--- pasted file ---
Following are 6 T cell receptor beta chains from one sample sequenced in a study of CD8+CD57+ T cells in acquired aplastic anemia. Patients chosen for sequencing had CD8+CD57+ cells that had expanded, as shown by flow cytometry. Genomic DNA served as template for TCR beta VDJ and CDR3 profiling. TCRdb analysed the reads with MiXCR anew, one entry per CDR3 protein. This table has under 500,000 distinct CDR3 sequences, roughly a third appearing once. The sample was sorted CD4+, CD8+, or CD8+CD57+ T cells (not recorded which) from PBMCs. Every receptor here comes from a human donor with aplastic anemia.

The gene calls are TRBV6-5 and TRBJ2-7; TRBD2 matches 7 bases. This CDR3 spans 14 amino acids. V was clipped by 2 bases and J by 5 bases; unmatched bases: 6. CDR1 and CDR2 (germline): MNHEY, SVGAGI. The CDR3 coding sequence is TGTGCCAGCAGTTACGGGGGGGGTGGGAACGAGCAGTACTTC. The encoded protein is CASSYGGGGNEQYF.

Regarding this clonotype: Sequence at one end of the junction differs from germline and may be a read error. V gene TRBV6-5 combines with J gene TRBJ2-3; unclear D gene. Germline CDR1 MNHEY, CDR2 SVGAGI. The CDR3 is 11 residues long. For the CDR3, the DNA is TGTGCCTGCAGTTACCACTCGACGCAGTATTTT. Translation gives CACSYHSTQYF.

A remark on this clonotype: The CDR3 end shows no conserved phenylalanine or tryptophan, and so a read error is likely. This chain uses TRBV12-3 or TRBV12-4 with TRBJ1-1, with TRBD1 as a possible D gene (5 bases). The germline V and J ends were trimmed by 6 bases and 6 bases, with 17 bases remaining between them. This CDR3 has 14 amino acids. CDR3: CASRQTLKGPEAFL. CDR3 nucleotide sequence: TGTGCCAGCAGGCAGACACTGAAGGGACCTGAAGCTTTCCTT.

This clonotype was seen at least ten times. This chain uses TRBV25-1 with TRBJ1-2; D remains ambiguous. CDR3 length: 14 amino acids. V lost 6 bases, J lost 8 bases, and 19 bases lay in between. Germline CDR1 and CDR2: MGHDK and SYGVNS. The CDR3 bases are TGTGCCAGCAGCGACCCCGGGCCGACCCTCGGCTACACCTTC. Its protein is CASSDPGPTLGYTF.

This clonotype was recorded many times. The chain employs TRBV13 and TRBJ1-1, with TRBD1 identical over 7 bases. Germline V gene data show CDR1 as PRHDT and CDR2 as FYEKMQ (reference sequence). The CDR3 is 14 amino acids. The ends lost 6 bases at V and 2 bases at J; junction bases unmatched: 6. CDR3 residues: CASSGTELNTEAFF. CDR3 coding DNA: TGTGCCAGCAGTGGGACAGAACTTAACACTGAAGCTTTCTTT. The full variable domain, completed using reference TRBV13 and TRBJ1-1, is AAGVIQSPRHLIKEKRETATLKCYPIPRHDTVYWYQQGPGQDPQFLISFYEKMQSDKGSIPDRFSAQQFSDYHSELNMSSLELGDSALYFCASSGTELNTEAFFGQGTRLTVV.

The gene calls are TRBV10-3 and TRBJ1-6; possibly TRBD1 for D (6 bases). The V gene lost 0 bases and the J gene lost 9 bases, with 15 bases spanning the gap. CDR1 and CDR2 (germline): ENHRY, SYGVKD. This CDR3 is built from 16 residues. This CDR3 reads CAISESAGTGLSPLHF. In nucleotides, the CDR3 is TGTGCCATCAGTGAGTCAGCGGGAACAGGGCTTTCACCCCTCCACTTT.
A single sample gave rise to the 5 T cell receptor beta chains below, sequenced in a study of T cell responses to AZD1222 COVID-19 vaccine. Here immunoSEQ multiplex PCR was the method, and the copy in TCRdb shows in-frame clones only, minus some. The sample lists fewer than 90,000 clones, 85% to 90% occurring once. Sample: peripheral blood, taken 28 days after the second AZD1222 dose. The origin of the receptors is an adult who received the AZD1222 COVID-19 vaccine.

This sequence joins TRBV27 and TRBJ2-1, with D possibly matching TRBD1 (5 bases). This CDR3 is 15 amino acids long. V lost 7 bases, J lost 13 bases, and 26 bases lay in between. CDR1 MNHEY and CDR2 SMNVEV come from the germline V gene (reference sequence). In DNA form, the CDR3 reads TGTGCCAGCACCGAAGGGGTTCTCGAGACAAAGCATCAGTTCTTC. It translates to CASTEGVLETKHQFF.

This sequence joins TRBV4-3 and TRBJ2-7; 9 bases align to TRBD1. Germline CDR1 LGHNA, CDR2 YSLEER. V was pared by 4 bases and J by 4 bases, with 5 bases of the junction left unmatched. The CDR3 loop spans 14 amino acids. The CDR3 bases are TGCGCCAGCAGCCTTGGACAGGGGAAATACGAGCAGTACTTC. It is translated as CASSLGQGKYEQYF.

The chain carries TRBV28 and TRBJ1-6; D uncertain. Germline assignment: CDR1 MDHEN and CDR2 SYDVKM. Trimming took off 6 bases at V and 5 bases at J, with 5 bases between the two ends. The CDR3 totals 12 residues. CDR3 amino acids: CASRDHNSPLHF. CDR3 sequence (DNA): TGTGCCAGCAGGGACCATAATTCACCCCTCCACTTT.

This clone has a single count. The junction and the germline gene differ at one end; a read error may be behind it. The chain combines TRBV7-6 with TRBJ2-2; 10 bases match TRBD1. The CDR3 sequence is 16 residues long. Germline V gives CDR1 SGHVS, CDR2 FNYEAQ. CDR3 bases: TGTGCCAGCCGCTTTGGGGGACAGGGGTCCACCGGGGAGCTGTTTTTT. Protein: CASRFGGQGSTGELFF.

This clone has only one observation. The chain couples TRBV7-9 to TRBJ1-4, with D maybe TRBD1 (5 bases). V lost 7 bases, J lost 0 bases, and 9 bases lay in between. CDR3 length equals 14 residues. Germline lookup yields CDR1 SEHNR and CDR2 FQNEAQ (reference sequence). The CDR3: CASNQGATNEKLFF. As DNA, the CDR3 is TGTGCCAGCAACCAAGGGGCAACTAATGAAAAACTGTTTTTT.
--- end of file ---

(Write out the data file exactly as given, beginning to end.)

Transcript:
Following are 6 T cell receptor beta chains from one sample sequenced in a study of CD8+CD57+ T cells in acquired aplastic anemia. Patients chosen for sequencing had CD8+CD57+ cells that had expanded, as shown by flow cytometry. Genomic DNA served as template for TCR beta VDJ and CDR3 profiling. TCRdb analysed the reads with MiXCR anew, one entry per CDR3 protein. This table has under 500,000 distinct CDR3 sequences, roughly a third appearing once. The sample was sorted CD4+, CD8+, or CD8+CD57+ T cells (not recorded which) from PBMCs. Every receptor here comes from a human donor with aplastic anemia.

The gene calls are TRBV6-5 and TRBJ2-7; TRBD2 matches 7 bases. This CDR3 spans 14 amino acids. V was clipped by 2 bases and J by 5 bases; unmatched bases: 6. CDR1 and CDR2 (germline): MNHEY, SVGAGI. The CDR3 coding sequence is TGTGCCAGCAGTTACGGGGGGGGTGGGAACGAGCAGTACTTC. The encoded protein is CASSYGGGGNEQYF.

Regarding this clonotype: Sequence at one end of the junction differs from germline and may be a read error. V gene TRBV6-5 combines with J gene TRBJ2-3; unclear D gene. Germline CDR1 MNHEY, CDR2 SVGAGI. The CDR3 is 11 residues long. For the CDR3, the DNA is TGTGCCTGCAGTTACCACTCGACGCAGTATTTT. Translation gives CACSYHSTQYF.

A remark on this clonotype: The CDR3 end shows no conserved phenylalanine or tryptophan, and so a read error is likely. This chain uses TRBV12-3 or TRBV12-4 with TRBJ1-1, with TRBD1 as a possible D gene (5 bases). The germline V and J ends were trimmed by 6 bases and 6 bases, with 17 bases remaining between them. This CDR3 has 14 amino acids. CDR3: CASRQTLKGPEAFL. CDR3 nucleotide sequence: TGTGCCAGCAGGCAGACACTGAAGGGACCTGAAGCTTTCCTT.

This clonotype was seen at least ten times. This chain uses TRBV25-1 with TRBJ1-2; D remains ambiguous. CDR3 length: 14 amino acids. V lost 6 bases, J lost 8 bases, and 19 bases lay in between. Germline CDR1 and CDR2: MGHDK and SYGVNS. The CDR3 bases are TGTGCCAGCAGCGACCCCGGGCCGACCCTCGGCTACACCTTC. Its protein is CASSDPGPTLGYTF.

This clonotype was recorded many times. The chain employs TRBV13 and TRBJ1-1, with TRBD1 identical over 7 bases. Germline V gene data show CDR1 as PRHDT and CDR2 as FYEKMQ (reference sequence). The CDR3 is 14 amino acids. The ends lost 6 bases at V and 2 bases at J; junction bases unmatched: 6. CDR3 residues: CASSGTELNTEAFF. CDR3 coding DNA: TGTGCCAGCAGTGGGACAGAACTTAACACTGAAGCTTTCTTT. The full variable domain, completed using reference TRBV13 and TRBJ1-1, is AAGVIQSPRHLIKEKRETATLKCYPIPRHDTVYWYQQGPGQDPQFLISFYEKMQSDKGSIPDRFSAQQFSDYHSELNMSSLELGDSALYFCASSGTELNTEAFFGQGTRLTVV.

The gene calls are TRBV10-3 and TRBJ1-6; possibly TRBD1 for D (6 bases). The V gene lost 0 bases and the J gene lost 9 bases, with 15 bases spanning the gap. CDR1 and CDR2 (germline): ENHRY, SYGVKD. This CDR3 is built from 16 residues. This CDR3 reads CAISESAGTGLSPLHF. In nucleotides, the CDR3 is TGTGCCATCAGTGAGTCAGCGGGAACAGGGCTTTCACCCCTCCACTTT.
A single sample gave rise to the 5 T cell receptor beta chains below, sequenced in a study of T cell responses to AZD1222 COVID-19 vaccine. Here immunoSEQ multiplex PCR was the method, and the copy in TCRdb shows in-frame clones only, minus some. The sample lists fewer than 90,000 clones, 85% to 90% occurring once. Sample: peripheral blood, taken 28 days after the second AZD1222 dose. The origin of the receptors is an adult who received the AZD1222 COVID-19 vaccine.

This sequence joins TRBV27 and TRBJ2-1, with D possibly matching TRBD1 (5 bases). This CDR3 is 15 amino acids long. V lost 7 bases, J lost 13 bases, and 26 bases lay in between. CDR1 MNHEY and CDR2 SMNVEV come from the germline V gene (reference sequence). In DNA form, the CDR3 reads TGTGCCAGCACCGAAGGGGTTCTCGAGACAAAGCATCAGTTCTTC. It translates to CASTEGVLETKHQFF.

This sequence joins TRBV4-3 and TRBJ2-7; 9 bases align to TRBD1. Germline CDR1 LGHNA, CDR2 YSLEER. V was pared by 4 bases and J by 4 bases, with 5 bases of the junction left unmatched. The CDR3 loop spans 14 amino acids. The CDR3 bases are TGCGCCAGCAGCCTTGGACAGGGGAAATACGAGCAGTACTTC. It is translated as CASSLGQGKYEQYF.

The chain carries TRBV28 and TRBJ1-6; D uncertain. Germline assignment: CDR1 MDHEN and CDR2 SYDVKM. Trimming took off 6 bases at V and 5 bases at J, with 5 bases between the two ends. The CDR3 totals 12 residues. CDR3 amino acids: CASRDHNSPLHF. CDR3 sequence (DNA): TGTGCCAGCAGGGACCATAATTCACCCCTCCACTTT.

This clone has a single count. The junction and the germline gene differ at one end; a read error may be behind it. The chain combines TRBV7-6 with TRBJ2-2; 10 bases match TRBD1. The CDR3 sequence is 16 residues long. Germline V gives CDR1 SGHVS, CDR2 FNYEAQ. CDR3 bases: TGTGCCAGCCGCTTTGGGGGACAGGGGTCCACCGGGGAGCTGTTTTTT. Protein: CASRFGGQGSTGELFF.

This clone has only one observation. The chain couples TRBV7-9 to TRBJ1-4, with D maybe TRBD1 (5 bases). V lost 7 bases, J lost 0 bases, and 9 bases lay in between. CDR3 length equals 14 residues. Germline lookup yields CDR1 SEHNR and CDR2 FQNEAQ (reference sequence). The CDR3: CASNQGATNEKLFF. As DNA, the CDR3 is TGTGCCAGCAACCAAGGGGCAACTAATGAAAAACTGTTTTTT.